Sure times are still tough but Trump is not the answer.

            Reply
    • Corky

       /  23rd July 2016

      Lets chew some baccy, Arty. And have a talk. First, democracy in America; there’s little, but the window dressing is fine. Limitations on executive power? There’s none.The president can circumvent that in a number of ways. When worst comes to worst, the Prez asks not to be told what remedial actions will be taken to solve a particular problem.

      So back to Trump. He would be a blunt instrument of change, for better or worse. Americans would then have a gauge to judge all future politicians by. Sure, there are risks…..but life is movement, stagnation is death. Are you telling me, Arty, Hillary can save the Western world?
      Does a gun slinger face-off with an un-oiled six shooter in his holster? Does Hillary even know she has been called out? Do you really want four more years of the present global situation? Will Hillary beat Obamas score for condolence messages?

      Reply
      • artcroft

         /  23rd July 2016

        OK lets talk. Tell me Corky what would Trump do – seeing, as you say, he would have unlimited power under a weak American Constitution.

        Reforming of US politics is long overdue but will Trump positively reform it or just pull the house down. Hilary is not an agent of reform but is better than whatever Trump offers.

        Reply
        • Corky

           /  23rd July 2016

          While the Prez may have unlimited power, he must exercise that power with extreme prudence. For example, Obama, wouldn’t dare try to circumvent the 2nd constitution amendment unless he had a death wish. But read below, nothing is set in stone.

          http://www.nationalreview.com/article/425156/second-amendment-repeal-gun-rights-supreme-court

          Quote- ”A Democratic president can use his or her left-wing bureaucracy to implement a host of regulations without an act of Congress and then veto any legislative effort to undo his or her reforms.”

          As for Trump. What would he do? Wrong question. More like, he has no choice but to carry through with his promises.. Balking on his promises would utterly destroy him. Don’t forget people from the far-right down to Grandpa Sam want action and results.

          1- Build the wall and stop Muslim immigration.
          2- Revert to isolationist policies, with American trade first.
          3- Kill ISIS. Kill all Muslim organisations that attack America.
          4- Global warm doesn’t exist.
          5- Tax breaks to kick start the economy- 35 % corporate tax rate, give me a break.

          Arty:

          ”Reforming of US politics is long overdue but will Trump positively reform it or just pull the house down.”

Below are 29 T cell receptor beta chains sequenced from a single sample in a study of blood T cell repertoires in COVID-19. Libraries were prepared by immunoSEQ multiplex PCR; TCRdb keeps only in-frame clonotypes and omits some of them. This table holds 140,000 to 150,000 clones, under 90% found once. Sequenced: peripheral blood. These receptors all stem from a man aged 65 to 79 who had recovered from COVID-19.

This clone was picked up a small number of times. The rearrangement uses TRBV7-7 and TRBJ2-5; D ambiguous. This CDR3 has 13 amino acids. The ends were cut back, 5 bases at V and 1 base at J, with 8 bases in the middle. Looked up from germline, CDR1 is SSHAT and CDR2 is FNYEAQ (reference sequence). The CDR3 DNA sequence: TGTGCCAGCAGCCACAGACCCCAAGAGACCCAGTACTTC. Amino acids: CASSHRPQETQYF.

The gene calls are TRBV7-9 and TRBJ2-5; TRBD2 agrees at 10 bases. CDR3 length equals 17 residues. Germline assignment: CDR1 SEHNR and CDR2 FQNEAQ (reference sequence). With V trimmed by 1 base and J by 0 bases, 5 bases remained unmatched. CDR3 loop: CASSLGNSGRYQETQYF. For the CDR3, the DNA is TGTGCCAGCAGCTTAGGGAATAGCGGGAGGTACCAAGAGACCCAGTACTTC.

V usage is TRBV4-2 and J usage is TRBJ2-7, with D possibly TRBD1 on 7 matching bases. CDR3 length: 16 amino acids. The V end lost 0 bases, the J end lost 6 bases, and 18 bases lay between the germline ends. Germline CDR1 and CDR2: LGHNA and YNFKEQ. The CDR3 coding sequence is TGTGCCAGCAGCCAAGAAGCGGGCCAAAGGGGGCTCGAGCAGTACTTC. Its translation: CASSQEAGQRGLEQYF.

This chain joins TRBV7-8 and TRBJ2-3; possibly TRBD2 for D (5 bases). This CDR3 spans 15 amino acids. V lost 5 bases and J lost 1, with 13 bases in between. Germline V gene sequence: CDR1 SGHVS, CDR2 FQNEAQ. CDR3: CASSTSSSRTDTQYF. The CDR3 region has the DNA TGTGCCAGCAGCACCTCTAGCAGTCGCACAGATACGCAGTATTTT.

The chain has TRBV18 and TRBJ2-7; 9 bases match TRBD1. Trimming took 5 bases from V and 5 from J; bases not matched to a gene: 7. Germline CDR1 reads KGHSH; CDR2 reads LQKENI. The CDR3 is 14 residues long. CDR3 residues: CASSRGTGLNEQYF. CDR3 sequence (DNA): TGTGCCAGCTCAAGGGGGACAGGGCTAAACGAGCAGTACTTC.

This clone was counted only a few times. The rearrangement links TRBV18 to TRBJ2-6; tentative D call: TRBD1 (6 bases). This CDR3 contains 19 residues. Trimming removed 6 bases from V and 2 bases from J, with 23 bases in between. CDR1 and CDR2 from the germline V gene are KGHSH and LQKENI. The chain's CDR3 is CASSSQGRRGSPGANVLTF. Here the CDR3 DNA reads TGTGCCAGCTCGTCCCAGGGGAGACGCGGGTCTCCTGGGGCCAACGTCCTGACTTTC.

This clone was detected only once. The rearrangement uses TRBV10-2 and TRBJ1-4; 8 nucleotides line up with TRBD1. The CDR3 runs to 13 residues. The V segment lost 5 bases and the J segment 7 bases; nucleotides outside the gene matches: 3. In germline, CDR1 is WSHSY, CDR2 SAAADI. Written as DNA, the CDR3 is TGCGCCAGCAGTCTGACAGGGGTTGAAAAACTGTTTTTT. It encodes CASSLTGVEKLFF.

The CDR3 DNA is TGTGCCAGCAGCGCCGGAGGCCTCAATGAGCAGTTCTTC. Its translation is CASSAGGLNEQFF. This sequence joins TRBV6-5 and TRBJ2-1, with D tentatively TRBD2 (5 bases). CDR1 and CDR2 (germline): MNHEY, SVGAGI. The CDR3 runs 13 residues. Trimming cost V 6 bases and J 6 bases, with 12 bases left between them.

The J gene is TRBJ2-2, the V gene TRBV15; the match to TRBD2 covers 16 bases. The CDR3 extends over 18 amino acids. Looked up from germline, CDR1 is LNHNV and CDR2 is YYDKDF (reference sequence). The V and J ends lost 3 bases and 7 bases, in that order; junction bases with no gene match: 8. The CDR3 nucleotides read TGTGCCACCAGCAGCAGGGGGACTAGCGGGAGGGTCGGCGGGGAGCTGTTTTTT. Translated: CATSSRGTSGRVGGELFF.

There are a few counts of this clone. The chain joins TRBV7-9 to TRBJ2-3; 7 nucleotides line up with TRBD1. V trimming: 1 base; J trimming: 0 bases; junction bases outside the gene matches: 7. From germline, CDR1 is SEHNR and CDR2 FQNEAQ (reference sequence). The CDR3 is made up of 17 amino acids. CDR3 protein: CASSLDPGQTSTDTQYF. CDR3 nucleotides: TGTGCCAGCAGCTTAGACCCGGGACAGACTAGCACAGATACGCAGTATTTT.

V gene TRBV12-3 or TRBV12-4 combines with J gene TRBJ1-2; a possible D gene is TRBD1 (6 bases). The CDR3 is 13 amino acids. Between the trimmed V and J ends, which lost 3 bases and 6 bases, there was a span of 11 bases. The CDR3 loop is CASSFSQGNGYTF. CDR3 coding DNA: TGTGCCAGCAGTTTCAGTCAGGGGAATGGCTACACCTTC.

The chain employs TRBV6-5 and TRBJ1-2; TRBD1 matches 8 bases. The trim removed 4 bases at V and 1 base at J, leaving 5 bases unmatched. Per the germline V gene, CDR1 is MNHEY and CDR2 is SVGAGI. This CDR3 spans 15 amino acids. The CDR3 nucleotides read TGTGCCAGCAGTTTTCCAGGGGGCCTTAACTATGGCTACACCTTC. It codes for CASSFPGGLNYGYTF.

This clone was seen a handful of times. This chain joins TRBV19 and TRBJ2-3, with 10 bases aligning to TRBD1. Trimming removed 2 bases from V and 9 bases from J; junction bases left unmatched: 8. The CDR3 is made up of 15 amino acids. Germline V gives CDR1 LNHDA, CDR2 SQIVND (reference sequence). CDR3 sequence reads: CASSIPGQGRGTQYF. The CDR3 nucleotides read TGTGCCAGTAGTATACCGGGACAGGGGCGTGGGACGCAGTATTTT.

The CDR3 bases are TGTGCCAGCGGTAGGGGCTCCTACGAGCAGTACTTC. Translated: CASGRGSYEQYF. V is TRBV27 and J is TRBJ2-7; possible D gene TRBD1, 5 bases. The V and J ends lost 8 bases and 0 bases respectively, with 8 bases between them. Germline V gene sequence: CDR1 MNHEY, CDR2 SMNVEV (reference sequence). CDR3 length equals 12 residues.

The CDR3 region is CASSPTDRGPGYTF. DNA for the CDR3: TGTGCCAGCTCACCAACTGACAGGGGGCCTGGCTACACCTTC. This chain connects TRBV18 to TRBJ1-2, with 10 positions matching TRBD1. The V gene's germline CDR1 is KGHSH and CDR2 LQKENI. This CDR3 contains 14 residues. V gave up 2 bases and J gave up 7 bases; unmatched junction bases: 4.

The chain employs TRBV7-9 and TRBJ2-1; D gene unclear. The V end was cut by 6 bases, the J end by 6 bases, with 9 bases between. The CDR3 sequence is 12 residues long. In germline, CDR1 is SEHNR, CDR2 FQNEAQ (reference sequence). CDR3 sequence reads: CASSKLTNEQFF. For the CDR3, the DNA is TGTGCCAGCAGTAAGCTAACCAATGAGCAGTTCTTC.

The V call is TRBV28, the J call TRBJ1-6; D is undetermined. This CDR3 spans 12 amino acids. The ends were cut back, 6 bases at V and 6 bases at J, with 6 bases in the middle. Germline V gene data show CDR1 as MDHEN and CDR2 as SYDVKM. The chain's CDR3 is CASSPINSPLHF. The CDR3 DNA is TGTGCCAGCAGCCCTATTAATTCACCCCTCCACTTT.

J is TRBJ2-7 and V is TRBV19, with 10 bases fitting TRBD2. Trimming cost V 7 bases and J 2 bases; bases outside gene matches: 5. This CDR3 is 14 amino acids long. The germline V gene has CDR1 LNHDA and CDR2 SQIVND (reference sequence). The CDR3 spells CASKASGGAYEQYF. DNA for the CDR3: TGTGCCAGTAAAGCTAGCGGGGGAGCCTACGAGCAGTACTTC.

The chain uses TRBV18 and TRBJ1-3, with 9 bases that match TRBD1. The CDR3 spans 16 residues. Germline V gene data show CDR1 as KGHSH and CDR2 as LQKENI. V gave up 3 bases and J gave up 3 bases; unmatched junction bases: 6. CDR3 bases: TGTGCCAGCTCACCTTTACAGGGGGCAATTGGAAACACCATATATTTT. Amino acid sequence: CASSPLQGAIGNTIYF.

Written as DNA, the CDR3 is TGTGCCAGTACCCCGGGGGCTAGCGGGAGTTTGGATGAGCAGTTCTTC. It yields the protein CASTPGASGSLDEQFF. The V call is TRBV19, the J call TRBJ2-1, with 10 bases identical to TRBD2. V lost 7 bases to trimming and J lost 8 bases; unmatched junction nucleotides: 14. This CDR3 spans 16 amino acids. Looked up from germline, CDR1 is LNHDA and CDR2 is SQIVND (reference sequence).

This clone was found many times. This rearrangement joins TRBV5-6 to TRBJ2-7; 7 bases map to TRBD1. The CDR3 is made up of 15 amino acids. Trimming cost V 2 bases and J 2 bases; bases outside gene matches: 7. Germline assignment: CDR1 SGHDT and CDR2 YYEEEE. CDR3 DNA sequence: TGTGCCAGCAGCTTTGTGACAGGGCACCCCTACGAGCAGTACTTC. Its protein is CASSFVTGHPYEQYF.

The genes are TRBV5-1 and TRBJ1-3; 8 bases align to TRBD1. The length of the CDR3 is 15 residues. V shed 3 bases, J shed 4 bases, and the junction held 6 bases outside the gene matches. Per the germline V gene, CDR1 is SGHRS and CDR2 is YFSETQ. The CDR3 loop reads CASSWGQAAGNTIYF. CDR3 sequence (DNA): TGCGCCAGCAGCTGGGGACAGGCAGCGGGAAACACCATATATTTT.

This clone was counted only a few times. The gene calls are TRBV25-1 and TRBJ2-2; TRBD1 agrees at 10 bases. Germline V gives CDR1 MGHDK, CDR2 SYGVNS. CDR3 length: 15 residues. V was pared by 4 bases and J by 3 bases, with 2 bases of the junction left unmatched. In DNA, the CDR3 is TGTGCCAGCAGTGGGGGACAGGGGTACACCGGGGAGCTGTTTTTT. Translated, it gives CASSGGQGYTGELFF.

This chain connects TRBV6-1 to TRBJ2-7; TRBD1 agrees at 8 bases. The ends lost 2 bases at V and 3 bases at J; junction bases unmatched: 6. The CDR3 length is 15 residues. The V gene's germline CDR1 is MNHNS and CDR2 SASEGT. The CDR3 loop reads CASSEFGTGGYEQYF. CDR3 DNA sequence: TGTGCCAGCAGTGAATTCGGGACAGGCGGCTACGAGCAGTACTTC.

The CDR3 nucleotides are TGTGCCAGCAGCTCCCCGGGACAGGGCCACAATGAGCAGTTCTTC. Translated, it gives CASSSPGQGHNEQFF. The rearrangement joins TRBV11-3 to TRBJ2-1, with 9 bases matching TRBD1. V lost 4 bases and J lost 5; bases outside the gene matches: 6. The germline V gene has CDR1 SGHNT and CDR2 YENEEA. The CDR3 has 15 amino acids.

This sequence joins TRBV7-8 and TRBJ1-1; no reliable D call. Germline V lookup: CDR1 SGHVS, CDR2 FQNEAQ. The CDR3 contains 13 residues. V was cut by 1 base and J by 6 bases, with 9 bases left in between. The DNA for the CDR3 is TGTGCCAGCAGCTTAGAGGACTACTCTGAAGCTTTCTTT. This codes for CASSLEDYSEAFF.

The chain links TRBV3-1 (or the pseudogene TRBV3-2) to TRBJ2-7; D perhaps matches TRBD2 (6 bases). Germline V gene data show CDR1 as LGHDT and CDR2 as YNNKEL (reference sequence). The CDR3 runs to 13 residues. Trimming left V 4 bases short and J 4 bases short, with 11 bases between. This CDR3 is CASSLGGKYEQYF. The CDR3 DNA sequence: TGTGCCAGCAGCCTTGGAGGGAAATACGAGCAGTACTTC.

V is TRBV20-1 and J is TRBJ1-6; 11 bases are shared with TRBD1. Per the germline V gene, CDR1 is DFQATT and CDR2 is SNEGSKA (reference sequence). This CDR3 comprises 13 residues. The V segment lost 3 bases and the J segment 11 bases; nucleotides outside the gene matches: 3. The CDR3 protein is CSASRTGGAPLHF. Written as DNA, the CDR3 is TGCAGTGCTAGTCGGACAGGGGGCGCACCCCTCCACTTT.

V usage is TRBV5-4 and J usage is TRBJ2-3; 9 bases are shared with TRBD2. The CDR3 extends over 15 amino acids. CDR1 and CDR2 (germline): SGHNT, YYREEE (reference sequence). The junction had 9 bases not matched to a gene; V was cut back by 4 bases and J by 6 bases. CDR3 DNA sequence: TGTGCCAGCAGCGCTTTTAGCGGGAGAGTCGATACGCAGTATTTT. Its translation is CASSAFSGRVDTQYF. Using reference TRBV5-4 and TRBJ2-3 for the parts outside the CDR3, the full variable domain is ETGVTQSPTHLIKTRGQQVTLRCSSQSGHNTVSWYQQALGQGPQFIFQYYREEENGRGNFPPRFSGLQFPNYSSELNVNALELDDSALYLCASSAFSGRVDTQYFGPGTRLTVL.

Now that’s the gamble. He will either sink America, or earn global respect for a course of action that stabilises America and the west.

          However, all this is predicated on Trump being alive. I believe he will be assassinated should he become president of the US.

          Reply
          • Gezza

             /  23rd July 2016

            On the other hand, he might just have the bad luck to be struck by lightning … it does happen to people ya know Corky:

            Reply
            • Kitty Catkin

               /  23rd July 2016

              Someone has spraypainted a neat black ‘mute’ sign on his pavement star. Well done, unknown artist.I hope that it’s paint that can’t be removed without leaving traces.

          • David

             /  24th July 2016

            “While the Prez may have unlimited power,”

            He/She doesn’t. Presidential power is specifically intended to be limited. Obama’s subversion of this is what opens the door for some seriously bad things.

            Reply
  2. David

     /  23rd July 2016

    i am looking at Trump Tower out of my hotel room, 36 degrees here in NYC and to be honest there appears to be more concern about Trump in NZ than there does here.
    interesting watching his daughters speech about womens rights given he employs more female executives than males and here women get 6 weeks unpaid maternity. His children gave quite brilliant speeches.

    Reply
    • Gezza

       /  23rd July 2016

      So did Melania

      Reply
    • artcroft

       /  23rd July 2016

      So your betting Secretary of Defence Ivanka Trump will sort ISIS “extremely quickly”. While Secretary of Homeland Security Tiffany Trump deports those 11 million illegals within a year. And that Chief Justice of the Supreme Court Melania Trump ensures it all goes down legal. 😉

      Reply
    • David

       /  23rd July 2016

      Ivanka will be the first female president of the US.

      Reply
    • Corky

       /  23rd July 2016

      “I am looking at Trump Tower out of my hotel room, 36 degrees here in NYC”
      Lol…good on ya, Dave. Might pay to sack your weatherman.

      Reply
      • Kitty Catkin

         /  23rd July 2016

        I should think so, or turn up the aircon, it’s 29 according to the NYC forecast.

        Reply
  3. Pete Kane

     /  23rd July 2016

    I think a Trump heart attack (post November) maybe a greater threat to ‘democracy’, full stop.

    Reply
    • Kitty Catkin

       /  23rd July 2016

      You can’t have a medical condition in an organ that you don’t possess.

      Reply
      • Pete Kane

         /  23rd July 2016